Steam will escape through the windows before it has time to cool and create moisture. This will stop you from getting mould on your walls and ceilings.

2. Make sure your window dressings don’t trap condensation

Of course you need blinds or curtains in your conservatory, but make sure that they allow for some air flow. If they don’t, they can trap moisture between the dressing and the window, causing condensation.

3. Install trickle vents

If you need new conservatory windows soon, consider installing windows with trickle vents as they help to increase air flow in and out of the area. It’s also a good idea to keep doors within your home open to let air circulate instead of trapping it in the conservatory.

4. Consider a dehumidifier

If you have a real condensation problem in your conservatory, it might be worth looking into buying a dehumidifier. A dehumidifier is a machine that draws moisture out of the air to stop it hitting the windows. Depending on the size unit you get, they can be expensive, but you can also hire them over the winter months when moisture can be a bigger problem.

If you need repairs done to help combat condensation in your conservatory, fill in our form below. We’ll put you in touch with up to 4 local companies who can give you a competitive quote.

How to stop condensation in your conservatory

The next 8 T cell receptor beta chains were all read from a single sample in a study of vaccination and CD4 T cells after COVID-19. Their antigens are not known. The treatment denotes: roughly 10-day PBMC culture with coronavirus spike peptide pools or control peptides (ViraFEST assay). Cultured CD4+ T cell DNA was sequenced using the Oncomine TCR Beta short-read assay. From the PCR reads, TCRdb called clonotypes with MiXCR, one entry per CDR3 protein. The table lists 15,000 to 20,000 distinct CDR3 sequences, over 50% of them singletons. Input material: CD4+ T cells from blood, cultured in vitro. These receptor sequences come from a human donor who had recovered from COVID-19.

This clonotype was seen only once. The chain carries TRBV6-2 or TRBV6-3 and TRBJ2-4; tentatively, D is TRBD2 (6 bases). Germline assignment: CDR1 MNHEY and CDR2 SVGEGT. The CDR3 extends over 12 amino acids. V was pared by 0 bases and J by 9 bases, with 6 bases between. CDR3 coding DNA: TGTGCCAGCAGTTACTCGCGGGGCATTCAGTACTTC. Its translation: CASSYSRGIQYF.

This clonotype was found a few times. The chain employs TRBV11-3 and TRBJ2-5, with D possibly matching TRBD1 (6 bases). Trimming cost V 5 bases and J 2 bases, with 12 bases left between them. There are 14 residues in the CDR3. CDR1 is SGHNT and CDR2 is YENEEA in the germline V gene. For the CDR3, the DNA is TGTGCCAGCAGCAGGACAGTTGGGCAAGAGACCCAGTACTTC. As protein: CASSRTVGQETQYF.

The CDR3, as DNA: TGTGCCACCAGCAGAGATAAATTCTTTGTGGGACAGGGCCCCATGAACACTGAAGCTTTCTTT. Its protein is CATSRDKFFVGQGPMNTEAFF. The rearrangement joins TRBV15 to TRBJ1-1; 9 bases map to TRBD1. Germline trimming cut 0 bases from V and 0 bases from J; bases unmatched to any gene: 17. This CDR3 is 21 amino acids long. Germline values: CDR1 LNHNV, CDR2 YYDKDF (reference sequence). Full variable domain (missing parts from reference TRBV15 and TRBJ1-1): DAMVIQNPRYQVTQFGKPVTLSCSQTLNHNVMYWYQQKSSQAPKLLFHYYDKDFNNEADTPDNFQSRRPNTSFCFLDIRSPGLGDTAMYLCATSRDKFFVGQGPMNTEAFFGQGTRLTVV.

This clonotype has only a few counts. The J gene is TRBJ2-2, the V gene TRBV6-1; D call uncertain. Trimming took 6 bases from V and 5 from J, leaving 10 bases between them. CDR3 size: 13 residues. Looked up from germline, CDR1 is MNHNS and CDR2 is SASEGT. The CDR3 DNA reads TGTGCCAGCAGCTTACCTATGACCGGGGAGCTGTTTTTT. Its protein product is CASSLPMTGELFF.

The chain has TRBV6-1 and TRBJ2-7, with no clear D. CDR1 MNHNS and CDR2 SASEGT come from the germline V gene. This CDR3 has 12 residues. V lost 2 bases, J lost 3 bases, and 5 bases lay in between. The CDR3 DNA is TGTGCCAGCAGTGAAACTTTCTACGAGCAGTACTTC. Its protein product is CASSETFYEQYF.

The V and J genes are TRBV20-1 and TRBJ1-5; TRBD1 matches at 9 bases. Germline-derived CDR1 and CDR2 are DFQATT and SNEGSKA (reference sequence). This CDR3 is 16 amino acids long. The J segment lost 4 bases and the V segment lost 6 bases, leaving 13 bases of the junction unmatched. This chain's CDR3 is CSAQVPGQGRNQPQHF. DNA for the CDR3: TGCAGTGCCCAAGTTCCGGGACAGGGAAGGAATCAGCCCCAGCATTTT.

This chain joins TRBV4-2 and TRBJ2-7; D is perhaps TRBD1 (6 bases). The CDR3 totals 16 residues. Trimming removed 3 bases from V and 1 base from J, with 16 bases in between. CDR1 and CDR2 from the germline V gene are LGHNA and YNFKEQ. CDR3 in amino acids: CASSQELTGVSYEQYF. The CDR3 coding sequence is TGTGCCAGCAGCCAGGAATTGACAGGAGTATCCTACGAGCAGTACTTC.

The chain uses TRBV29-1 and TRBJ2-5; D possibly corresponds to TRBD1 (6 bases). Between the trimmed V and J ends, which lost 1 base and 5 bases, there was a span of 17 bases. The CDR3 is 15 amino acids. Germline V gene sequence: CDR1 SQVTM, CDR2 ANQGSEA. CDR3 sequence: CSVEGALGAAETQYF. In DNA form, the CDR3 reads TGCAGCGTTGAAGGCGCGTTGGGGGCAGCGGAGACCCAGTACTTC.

Written by   |  Published October 9, 2014  |  Posted in: Advice  |  Tags:

Condensation is always a problem in our homes and the conservatory is no different. Most of the time the doors in your conservatory will remain closed, which means there’s little ventilation and unfortunately this means condensation will naturally build up.

Condensation is formed by water vapour in the air coming into contact with a cold surface. So those large glass panes are the perfect place for condensation to settle. It’s typically a bigger problem in the winter months when the outside temperature drops dramatically.

As your conservatory will have been designed to be both water and air tight, they’re particularly prone to condensation.

So how can you solve the problem with condensation?

Ventilation

With adequate ventilation you can reduce condensation build-up. Try to keep the conservatory as warm as you can but with ventilation allowing the water vapour to escape your home.

Trickle vents

Some homeowners look at trickle vents to solve the problem of condensation. Trickle vents are fitted to your windows and help create air flow in and out of the room.

Condensation catchers

Another option is to invest in a condensation catcher. These help tackle damp problems as you cut the fabric to the length you need and line the inside of your windows. Excess moisture will collect in the fabric and you can then squeeze it away.

Dehumidifier

A dehumidifier is one of the most popular options for controlling moisture in the home as it effectively draws moisture out of the air. There is even the option to hire one if you don’t want to buy one.

However you aim to get rid of excess moisture, try to air the conservatory during the day and keep a fairly even temperature. If you shut the door and effectively leave it sealed for long periods of time, you will end up with condensation. This can be damaging to your home as condensation is one cause of mould.

What’s cheaper: An extension or conservatory?

Written by   |  Published September 19, 2014  |  Posted in: Advice  |  Tags: , ,

If you’ve been looking around your home and decided it could benefit from some more space, you’re not alone.

Thousands of homeowners decide their properties aren’t big enough ever year and subsequently move to a larger house or extend.